I also object to a sign up process that refers to to war and peace terms and conditions which cannot realistically be read or understood or the reference to a web page that says "we take your data and share it, do not complain because it is for your own good and besides you can't stop us".



    I want to find an MP who might be interested in producing some legislation or amendment to privacy or data protection laws, can anyone suggest an MP who might be supportive?
Page 1
    • IAmWales
    • By IAmWales 14th Sep 17, 2:01 PM
    • 1,223 Posts
    • 2,586 Thanks
    IAmWales
    • #2
    • 14th Sep 17, 2:01 PM
    • #2
    • 14th Sep 17, 2:01 PM
    Lost the will to live after the first few paragraphs.

    If you want anybody to take you seriously you need to drastically edit your post.
    • joeypesci
    • By joeypesci 14th Sep 17, 2:02 PM
    • 379 Posts
    • 120 Thanks
    joeypesci
    • #3
    • 14th Sep 17, 2:02 PM
    • #3
    • 14th Sep 17, 2:02 PM
    Can't answer but data protection laws are changing this year I believe it is, anyway.
    • RG2015
    • By RG2015 14th Sep 17, 2:12 PM
    • 297 Posts
    • 106 Thanks
    RG2015
    • #4
    • 14th Sep 17, 2:12 PM
    • #4
    • 14th Sep 17, 2:12 PM
    Lost the will to live after the first few paragraphs.

    If you want anybody to take you seriously you need to drastically edit your post.
    Originally posted by IAmWales
    It is a very good post and if you are interested in how we are all being spied upon you should read it in full.

    If you are not interested then an edited post will not suddenly make you interested.
    • Ant.Evs
    • By Ant.Evs 14th Sep 17, 2:13 PM
    • 94 Posts
    • 58 Thanks
    Ant.Evs
    • #5
    • 14th Sep 17, 2:13 PM
    • #5
    • 14th Sep 17, 2:13 PM
    I fear this was written on a PC under the stairs with a tin foil hat on.
    There are so many innacuracies in this post it reads as absolute bonkers.
    If you dont want your information to be given to credit reference agencies then dont get credit or services which use them

    Granted i cant see your point on one or two things but seriously i couldnt give two hoots. I could be run over by a bus tomorrow and would be pretty peeved at the pearly gates or the tunnel to hell if i realised i spent all my time worrying stuff like this!

    Get out. Have fun and quit taking life so seriously.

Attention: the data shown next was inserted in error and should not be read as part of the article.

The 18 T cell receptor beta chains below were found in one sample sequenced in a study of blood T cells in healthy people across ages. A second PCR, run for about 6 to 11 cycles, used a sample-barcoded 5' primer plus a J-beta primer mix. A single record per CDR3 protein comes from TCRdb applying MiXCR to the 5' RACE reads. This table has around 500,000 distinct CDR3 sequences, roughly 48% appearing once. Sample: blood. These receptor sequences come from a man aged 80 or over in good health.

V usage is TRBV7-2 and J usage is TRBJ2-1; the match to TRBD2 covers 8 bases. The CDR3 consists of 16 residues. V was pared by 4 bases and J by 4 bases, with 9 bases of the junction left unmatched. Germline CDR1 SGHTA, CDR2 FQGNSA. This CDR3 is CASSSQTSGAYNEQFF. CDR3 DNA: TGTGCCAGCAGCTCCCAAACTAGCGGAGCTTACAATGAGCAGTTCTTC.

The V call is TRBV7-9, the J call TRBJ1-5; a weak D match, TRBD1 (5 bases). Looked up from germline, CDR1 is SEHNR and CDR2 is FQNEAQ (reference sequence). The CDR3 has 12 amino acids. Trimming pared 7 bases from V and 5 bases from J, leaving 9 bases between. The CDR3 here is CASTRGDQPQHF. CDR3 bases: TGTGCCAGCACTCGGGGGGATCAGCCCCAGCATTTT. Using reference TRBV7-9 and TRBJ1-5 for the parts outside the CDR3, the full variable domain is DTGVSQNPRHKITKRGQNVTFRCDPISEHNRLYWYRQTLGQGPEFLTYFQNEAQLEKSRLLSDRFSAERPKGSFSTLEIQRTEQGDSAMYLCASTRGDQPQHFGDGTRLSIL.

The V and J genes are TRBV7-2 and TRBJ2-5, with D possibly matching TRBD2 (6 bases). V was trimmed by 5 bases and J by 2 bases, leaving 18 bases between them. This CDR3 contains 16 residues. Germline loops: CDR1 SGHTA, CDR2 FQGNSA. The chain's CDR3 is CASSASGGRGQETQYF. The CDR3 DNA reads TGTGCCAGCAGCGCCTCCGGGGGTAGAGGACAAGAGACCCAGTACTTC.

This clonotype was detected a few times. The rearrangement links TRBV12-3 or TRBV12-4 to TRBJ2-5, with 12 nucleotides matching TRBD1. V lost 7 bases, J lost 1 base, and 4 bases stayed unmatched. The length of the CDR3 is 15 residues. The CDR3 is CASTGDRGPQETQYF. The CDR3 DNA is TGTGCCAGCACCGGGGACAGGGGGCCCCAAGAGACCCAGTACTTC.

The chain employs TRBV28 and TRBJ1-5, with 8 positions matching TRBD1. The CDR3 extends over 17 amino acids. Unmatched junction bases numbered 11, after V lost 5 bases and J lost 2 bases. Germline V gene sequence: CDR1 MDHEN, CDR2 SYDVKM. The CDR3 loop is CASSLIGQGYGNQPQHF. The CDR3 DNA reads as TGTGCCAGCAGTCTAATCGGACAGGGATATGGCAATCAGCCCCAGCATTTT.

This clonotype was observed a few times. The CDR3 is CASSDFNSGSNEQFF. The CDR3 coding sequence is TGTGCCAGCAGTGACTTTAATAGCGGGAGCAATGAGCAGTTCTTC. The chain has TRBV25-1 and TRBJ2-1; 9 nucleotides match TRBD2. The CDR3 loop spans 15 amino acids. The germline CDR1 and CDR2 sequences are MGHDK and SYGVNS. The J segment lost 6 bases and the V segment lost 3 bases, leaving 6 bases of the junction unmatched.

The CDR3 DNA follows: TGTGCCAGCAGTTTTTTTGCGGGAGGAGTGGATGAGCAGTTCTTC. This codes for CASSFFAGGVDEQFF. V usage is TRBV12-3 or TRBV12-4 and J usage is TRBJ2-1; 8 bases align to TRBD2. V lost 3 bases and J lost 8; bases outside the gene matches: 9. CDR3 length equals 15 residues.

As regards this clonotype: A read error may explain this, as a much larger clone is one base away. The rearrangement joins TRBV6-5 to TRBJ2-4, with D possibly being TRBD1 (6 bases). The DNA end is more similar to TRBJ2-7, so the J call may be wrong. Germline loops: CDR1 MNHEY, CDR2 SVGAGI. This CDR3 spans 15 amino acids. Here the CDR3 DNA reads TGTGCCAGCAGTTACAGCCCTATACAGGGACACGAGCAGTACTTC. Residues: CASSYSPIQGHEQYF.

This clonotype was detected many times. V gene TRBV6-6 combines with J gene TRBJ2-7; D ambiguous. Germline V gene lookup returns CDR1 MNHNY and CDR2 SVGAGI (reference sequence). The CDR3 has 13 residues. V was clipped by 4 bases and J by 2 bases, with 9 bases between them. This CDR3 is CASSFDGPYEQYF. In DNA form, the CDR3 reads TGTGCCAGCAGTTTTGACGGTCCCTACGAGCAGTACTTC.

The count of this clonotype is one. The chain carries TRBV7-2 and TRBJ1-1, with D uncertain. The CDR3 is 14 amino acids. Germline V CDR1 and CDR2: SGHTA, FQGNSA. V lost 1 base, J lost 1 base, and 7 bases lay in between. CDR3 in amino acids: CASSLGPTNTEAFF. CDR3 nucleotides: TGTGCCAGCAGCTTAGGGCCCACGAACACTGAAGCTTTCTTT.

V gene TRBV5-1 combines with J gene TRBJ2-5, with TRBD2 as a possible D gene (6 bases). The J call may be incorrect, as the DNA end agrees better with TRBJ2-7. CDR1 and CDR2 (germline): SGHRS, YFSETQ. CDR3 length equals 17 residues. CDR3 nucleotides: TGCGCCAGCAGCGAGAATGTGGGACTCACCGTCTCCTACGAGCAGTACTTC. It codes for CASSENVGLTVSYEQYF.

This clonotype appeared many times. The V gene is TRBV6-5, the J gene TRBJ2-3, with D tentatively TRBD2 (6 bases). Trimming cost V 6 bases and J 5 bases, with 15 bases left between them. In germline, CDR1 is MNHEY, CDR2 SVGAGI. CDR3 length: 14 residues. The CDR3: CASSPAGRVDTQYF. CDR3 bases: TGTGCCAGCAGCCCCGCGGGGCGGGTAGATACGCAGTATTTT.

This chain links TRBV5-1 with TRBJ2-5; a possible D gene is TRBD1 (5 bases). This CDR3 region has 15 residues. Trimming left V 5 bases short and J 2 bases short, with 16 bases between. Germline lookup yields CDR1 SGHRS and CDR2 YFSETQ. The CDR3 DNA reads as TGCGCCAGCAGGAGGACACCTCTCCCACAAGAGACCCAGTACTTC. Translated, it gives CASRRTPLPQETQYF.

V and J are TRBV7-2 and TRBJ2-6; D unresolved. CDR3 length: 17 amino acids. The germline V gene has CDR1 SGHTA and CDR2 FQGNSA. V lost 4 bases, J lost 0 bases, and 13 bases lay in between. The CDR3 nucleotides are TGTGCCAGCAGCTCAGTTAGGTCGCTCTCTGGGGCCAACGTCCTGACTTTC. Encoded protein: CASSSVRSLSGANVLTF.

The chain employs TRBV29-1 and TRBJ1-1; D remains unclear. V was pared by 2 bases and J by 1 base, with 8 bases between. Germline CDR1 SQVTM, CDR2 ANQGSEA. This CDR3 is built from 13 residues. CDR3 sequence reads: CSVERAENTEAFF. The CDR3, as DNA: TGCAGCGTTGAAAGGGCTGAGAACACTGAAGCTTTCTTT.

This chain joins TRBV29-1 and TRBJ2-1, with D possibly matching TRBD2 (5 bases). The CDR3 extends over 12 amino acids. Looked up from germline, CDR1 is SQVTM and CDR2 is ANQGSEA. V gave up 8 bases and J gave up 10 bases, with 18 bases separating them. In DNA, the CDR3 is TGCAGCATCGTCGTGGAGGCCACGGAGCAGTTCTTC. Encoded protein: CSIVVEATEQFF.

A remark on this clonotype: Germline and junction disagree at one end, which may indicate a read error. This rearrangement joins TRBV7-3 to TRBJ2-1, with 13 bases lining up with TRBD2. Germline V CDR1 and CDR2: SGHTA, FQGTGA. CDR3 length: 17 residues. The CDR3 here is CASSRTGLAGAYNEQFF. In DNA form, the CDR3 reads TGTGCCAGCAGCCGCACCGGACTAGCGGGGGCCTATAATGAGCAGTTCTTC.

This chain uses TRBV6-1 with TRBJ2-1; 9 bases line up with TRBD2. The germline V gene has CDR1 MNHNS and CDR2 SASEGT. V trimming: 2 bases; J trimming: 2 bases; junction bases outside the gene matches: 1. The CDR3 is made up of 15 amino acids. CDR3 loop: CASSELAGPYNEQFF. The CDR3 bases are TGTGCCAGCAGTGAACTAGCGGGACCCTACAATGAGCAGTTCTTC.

• Dataless
    • By Dataless 14th Sep 17, 3:06 PM
    • 7 Posts
    • 7 Thanks
    Dataless
    • #6
    • 14th Sep 17, 3:06 PM
    • #6
    • 14th Sep 17, 3:06 PM
    I fear this was written on a PC under the stairs with a tin foil hat on.
    There are so many innacuracies in this post it reads as absolute bonkers.
    If you dont want your information to be given to credit reference agencies then dont get credit or services which use them

    Granted i cant see your point on one or two things but seriously i couldnt give two hoots. I could be run over by a bus tomorrow and would be pretty peeved at the pearly gates or the tunnel to hell if i realised i spent all my time worrying stuff like this!

    Get out. Have fun and quit taking life so seriously.
    Originally posted by Ant.Evs
    No tin foil hat, nothin inaccurate, just reality.

    You seem to miss my point, I have never taken credit nor do I want to, but I am unable to retain my privacy because some insider dealing corporate scum (as reported) make a fortune trading my data in an abusive way and I have no control of my data.

    My data is given to them without my consent by the local council for 4p and by talktalk and anybody else who pays Equifax.

    Now it does not bother you and that is fine, but there may come a time when it does or you discover that a decision was made about you that prevented you doing what you planned. One day soon your inurance may go up, or worse still you may be denied insurance, for no fault of your own, just because your Dad had Cancer or you used ot have a drink problem, these are just two of thousands of examples.

    Maybe it is because I work with data and see the cavaliar abuse of it that I am more sensitive than most, but I believe that the intention of the data protection act was that we could have a reasonable expectation of privacy and that I could control it.

    It seems that Credit Reference Databases have a white card to do anything they want.

    Anybody points it out is automatically tin foil brigade.
    • Dataless
    • By Dataless 14th Sep 17, 3:07 PM
    • 7 Posts
    • 7 Thanks
    Dataless
    • #7
    • 14th Sep 17, 3:07 PM
    • #7
    • 14th Sep 17, 3:07 PM
    Can't answer but data protection laws are changing this year I believe it is, anyway.
    Originally posted by joeypesci
    Thanks I heard that, was thinking it would be good for MP to table an amendment.
    • badmemory
    • By badmemory 14th Sep 17, 3:10 PM
    • 681 Posts
    • 668 Thanks
    badmemory
    • #8
    • 14th Sep 17, 3:10 PM
    • #8
    • 14th Sep 17, 3:10 PM
    I fear this was written on a PC under the stairs with a tin foil hat on.
    There are so many innacuracies in this post it reads as absolute bonkers.
    If you dont want your information to be given to credit reference agencies then dont get credit or services which use them